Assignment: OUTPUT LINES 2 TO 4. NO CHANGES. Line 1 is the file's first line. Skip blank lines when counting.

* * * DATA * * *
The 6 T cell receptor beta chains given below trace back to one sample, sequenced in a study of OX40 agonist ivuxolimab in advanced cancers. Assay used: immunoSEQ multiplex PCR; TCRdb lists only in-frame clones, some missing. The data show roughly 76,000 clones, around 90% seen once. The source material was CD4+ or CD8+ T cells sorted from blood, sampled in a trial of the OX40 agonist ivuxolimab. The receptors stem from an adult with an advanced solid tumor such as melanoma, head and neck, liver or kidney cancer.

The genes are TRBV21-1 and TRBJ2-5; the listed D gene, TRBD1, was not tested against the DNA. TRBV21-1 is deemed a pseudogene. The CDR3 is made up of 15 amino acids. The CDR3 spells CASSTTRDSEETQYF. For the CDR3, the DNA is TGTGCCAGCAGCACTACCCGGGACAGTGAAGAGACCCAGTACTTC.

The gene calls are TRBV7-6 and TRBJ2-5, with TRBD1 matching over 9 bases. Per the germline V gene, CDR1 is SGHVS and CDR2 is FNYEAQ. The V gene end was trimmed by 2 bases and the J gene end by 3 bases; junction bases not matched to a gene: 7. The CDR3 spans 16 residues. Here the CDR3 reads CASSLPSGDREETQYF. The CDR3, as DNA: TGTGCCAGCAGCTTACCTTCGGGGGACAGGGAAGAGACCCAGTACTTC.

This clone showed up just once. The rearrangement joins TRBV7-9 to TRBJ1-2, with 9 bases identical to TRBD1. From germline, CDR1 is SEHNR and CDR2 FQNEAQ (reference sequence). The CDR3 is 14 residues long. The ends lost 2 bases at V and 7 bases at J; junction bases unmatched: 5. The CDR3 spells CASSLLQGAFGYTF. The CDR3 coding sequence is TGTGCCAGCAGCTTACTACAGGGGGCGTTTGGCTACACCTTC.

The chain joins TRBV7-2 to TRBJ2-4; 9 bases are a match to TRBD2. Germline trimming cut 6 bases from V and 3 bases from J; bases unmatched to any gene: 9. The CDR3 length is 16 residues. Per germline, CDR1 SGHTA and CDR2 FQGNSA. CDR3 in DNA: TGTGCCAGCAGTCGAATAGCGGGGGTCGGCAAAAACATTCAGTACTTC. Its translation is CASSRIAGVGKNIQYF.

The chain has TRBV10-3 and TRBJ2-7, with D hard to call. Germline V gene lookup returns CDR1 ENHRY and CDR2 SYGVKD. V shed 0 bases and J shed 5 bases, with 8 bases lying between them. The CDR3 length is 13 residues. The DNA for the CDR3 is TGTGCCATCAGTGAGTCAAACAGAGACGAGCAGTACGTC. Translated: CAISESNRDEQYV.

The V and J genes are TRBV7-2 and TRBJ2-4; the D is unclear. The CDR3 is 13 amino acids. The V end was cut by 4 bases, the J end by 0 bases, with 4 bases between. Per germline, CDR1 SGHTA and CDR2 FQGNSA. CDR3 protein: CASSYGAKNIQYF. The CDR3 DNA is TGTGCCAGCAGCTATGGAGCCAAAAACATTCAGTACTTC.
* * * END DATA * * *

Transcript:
The genes are TRBV21-1 and TRBJ2-5; the listed D gene, TRBD1, was not tested against the DNA. TRBV21-1 is deemed a pseudogene. The CDR3 is made up of 15 amino acids. The CDR3 spells CASSTTRDSEETQYF. For the CDR3, the DNA is TGTGCCAGCAGCACTACCCGGGACAGTGAAGAGACCCAGTACTTC.

The gene calls are TRBV7-6 and TRBJ2-5, with TRBD1 matching over 9 bases. Per the germline V gene, CDR1 is SGHVS and CDR2 is FNYEAQ. The V gene end was trimmed by 2 bases and the J gene end by 3 bases; junction bases not matched to a gene: 7. The CDR3 spans 16 residues. Here the CDR3 reads CASSLPSGDREETQYF. The CDR3, as DNA: TGTGCCAGCAGCTTACCTTCGGGGGACAGGGAAGAGACCCAGTACTTC.

This clone showed up just once. The rearrangement joins TRBV7-9 to TRBJ1-2, with 9 bases identical to TRBD1. From germline, CDR1 is SEHNR and CDR2 FQNEAQ (reference sequence). The CDR3 is 14 residues long. The ends lost 2 bases at V and 7 bases at J; junction bases unmatched: 5. The CDR3 spells CASSLLQGAFGYTF. The CDR3 coding sequence is TGTGCCAGCAGCTTACTACAGGGGGCGTTTGGCTACACCTTC.